While STS-125 continues to enjoy a successful Hubble servicing mission – marked by a hugely successful third spacewalk – Endeavour has progressed to a standby point for her STS-400 LON (Launch On Need) role, which is expected to be stood down after the Damage Assessment Team (DAT) evaluation of Late Inspection data near the end of Atlantis’ mission.
The unique rescue mission was designed due to the unavailability of the International Space Station (ISS) as a ‘safe haven’ for the STS-125 crew in the event of serious damage being found on the orbiter.
Following a successful launch and clearance of Atlantis’ Thermal Protection System (TPS) for re-entry, it would take a freak incident – such as a major MMOD strike – to cause managers to place Endeavour into a launch pose.
However, that’s exactly what Endeavour has been working towards over the past few weeks, allowing for a rescue mission to be launched within days – should a major problem be found during Late Inspections.
“STS-400 LON S0007 Launch Countdown pre-ops continue,” noted Endeavour’s processing flow at Pad 39B via L2. “S1287 Orbiter Aft Closeout continues. 50-1/2 door installation and Aft confidence test is scheduled for Friday.
Endeavour will hold at this point of her flow, pending a Mission Management Team (MMT) decision to either proceed or standdown from the STS-400 requirement next week.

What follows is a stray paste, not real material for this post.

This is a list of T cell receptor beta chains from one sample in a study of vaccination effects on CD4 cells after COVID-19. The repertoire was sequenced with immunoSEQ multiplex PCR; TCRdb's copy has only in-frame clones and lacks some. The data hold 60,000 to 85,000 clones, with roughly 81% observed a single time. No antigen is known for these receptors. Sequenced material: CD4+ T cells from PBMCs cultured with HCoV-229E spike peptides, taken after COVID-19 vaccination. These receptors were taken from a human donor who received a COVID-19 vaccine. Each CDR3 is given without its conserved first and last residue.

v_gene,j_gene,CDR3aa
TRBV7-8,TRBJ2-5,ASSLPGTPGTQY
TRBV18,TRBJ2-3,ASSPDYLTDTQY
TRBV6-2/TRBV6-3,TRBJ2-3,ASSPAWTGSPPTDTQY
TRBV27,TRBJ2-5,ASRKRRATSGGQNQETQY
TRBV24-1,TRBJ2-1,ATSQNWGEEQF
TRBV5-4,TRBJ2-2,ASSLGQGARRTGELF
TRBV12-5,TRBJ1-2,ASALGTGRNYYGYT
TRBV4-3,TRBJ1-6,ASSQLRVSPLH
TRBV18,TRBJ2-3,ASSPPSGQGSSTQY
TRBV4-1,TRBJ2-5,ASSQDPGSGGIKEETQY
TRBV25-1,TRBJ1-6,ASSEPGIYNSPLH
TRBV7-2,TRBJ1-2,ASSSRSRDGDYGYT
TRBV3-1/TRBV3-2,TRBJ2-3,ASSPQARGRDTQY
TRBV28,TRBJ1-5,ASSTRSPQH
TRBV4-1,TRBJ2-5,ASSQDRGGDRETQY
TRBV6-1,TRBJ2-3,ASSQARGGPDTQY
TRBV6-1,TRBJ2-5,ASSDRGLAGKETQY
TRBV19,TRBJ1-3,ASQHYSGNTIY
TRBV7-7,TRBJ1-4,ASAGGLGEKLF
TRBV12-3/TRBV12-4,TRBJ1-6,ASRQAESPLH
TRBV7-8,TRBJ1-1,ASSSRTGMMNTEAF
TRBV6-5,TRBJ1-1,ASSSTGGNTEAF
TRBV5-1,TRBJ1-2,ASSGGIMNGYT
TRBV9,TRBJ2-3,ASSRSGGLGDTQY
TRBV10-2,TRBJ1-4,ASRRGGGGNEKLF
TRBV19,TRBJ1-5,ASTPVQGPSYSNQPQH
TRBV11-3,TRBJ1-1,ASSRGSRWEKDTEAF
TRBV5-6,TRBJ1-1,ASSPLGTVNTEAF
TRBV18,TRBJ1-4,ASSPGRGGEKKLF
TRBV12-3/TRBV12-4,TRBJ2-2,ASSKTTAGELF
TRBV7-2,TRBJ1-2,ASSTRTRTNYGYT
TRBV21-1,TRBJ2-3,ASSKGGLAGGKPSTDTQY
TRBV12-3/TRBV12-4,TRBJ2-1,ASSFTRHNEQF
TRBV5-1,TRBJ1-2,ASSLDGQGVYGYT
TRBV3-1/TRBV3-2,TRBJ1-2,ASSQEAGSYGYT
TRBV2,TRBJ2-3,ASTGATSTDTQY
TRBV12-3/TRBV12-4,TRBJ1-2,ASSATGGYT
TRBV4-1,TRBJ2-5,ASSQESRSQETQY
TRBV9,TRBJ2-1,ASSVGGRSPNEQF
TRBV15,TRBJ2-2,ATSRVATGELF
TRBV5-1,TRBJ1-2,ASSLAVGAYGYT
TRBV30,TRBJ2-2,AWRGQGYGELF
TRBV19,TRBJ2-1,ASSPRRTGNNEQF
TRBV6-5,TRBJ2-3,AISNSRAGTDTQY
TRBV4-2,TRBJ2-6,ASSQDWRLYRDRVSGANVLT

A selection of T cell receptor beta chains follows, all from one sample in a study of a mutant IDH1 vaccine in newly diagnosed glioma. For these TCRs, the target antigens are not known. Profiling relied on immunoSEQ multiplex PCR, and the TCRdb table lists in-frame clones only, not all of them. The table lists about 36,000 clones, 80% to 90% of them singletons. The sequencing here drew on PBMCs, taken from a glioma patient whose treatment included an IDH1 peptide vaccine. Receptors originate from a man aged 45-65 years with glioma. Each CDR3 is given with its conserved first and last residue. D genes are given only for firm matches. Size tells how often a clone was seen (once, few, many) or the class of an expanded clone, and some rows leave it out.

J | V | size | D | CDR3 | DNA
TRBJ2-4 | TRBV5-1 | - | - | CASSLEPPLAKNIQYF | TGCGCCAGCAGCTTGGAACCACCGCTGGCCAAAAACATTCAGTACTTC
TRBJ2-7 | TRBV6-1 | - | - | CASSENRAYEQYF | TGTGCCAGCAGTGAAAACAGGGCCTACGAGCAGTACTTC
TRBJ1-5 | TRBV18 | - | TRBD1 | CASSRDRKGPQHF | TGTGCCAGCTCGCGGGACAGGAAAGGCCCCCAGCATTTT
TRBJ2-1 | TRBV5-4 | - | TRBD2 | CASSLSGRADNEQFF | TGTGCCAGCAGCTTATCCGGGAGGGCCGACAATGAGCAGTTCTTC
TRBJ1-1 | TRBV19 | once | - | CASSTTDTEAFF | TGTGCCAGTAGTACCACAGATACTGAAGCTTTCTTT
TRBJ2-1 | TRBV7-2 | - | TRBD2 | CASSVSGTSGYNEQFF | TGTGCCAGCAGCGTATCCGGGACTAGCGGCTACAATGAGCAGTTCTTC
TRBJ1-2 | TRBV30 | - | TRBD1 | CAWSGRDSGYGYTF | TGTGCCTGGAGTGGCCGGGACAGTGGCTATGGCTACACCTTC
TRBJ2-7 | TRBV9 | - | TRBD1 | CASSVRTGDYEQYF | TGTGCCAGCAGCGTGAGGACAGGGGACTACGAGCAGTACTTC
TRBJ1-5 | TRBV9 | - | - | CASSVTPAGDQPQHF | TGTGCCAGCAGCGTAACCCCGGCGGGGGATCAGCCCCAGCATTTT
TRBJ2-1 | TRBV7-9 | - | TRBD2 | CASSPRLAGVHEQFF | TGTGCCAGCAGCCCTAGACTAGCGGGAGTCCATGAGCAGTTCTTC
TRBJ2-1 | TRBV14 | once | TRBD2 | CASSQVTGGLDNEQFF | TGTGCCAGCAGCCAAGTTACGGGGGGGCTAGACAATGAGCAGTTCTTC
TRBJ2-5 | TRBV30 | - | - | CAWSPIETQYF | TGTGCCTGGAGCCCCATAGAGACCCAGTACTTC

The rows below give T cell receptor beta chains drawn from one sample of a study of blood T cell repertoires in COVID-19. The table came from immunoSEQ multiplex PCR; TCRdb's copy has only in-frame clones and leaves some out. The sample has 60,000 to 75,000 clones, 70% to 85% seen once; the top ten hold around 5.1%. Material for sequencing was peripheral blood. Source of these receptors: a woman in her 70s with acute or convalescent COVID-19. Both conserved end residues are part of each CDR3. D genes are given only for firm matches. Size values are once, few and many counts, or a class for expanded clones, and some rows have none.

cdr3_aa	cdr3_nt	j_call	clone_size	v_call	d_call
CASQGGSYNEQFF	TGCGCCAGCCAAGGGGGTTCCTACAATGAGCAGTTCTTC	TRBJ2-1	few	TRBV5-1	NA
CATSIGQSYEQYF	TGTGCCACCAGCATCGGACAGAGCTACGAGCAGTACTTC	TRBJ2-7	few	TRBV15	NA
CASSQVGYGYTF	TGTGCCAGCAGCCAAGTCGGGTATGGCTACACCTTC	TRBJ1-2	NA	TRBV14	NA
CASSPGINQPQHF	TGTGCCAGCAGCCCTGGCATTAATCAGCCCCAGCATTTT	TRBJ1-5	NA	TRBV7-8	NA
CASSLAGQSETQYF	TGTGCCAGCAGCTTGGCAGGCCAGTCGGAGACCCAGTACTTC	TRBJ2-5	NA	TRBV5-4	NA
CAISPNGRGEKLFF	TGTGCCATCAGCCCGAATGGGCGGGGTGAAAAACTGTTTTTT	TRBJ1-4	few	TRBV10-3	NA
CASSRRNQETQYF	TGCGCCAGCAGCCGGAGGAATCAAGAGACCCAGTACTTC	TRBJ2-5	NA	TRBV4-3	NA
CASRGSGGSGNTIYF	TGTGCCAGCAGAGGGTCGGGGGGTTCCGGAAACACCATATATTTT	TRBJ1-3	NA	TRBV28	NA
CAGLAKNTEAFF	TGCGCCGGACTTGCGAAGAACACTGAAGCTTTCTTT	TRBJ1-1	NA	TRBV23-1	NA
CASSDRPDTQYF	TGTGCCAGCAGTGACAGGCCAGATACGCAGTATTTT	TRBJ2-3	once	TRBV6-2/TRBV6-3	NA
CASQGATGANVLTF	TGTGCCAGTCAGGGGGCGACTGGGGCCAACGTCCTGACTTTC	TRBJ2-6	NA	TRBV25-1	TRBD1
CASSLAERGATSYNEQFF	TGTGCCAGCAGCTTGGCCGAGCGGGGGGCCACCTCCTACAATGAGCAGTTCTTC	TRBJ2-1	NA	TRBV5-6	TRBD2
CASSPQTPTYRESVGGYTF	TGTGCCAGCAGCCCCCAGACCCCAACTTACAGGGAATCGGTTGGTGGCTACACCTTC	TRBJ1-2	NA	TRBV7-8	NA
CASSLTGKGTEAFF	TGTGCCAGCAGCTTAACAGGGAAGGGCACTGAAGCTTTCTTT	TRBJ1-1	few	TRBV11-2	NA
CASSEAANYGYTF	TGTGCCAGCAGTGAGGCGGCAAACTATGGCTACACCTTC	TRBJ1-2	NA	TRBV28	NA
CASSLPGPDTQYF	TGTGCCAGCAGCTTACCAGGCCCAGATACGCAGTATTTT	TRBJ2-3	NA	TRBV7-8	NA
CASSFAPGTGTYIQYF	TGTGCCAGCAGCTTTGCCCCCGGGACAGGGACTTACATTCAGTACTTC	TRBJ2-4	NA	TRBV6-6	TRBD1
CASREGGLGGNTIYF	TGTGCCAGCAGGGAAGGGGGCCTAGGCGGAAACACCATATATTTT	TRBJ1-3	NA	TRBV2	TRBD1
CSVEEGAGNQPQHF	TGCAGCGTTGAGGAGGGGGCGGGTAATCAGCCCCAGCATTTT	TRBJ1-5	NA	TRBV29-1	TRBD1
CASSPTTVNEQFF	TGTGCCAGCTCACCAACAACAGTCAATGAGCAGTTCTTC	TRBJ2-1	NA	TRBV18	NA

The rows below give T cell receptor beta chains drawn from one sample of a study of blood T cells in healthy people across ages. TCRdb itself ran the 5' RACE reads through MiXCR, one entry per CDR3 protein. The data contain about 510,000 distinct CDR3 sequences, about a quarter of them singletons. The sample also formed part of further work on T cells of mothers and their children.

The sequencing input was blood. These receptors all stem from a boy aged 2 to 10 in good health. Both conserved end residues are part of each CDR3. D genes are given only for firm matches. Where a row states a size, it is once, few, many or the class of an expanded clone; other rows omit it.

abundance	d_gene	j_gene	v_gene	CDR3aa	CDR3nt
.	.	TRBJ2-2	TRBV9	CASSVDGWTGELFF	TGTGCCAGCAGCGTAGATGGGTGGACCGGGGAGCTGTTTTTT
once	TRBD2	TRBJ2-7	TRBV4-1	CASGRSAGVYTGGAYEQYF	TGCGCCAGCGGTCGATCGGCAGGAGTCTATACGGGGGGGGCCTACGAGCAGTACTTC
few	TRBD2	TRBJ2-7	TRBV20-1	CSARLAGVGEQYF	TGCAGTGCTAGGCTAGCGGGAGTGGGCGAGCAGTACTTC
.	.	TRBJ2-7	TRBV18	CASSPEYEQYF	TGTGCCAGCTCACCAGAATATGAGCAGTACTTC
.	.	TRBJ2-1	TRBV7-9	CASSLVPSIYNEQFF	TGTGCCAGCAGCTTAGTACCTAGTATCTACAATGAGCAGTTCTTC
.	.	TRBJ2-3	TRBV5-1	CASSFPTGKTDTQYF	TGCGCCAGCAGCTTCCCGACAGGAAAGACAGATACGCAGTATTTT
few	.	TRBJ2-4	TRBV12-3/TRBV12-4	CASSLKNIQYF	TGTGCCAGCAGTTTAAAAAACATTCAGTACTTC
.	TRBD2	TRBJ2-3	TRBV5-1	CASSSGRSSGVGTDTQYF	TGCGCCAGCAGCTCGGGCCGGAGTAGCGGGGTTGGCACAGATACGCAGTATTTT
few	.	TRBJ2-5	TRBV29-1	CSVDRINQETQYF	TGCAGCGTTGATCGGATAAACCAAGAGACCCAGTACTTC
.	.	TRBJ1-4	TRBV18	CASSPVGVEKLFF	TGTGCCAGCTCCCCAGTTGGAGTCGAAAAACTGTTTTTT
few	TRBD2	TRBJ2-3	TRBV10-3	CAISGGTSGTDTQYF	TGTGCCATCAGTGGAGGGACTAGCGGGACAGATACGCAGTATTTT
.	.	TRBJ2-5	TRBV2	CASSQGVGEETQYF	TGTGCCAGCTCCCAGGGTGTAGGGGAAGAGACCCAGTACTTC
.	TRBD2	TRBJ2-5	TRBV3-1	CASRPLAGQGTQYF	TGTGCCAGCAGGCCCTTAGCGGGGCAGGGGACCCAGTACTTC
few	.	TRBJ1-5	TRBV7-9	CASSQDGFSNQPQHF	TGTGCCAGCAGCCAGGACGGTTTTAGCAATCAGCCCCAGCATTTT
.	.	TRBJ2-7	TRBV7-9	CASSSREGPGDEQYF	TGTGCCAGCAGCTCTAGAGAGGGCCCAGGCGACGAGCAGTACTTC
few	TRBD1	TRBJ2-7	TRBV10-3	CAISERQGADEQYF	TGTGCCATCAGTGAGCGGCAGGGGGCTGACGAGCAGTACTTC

In the highly unlikely event STS-400 was required to launch and rescue the STS-125 crew, Endeavour’s main propulsion systems would be pressurized for flight, before heading into S0007 Launch Countdown operations on Wednesday.
“STS-400 Late LON-Launch (5/23/09) Ops – Execution by MMT direction only: CTS (Call To Stations) for S0071, Hyper/MPS (Main Propulsion System) Pressurization for Flight is scheduled for 0530L on Monday 5/18,” added the STS-400 processing flow.
“CTS for S0007, Launch Countdown is scheduled for 0530L on Wednesday 5/20. S0024 Hyper QD (Quick Disconnect) de-mates will be performed in S0007 post-PRSD (Power Reactant Storage and Distributation) load.”
Following the expected STS-400 standdown, Endeavour will be prepared for her rollover to Pad 39A – ahead of her primary STS-127 mission to the ISS, currently scheduled for a June 13 launch date.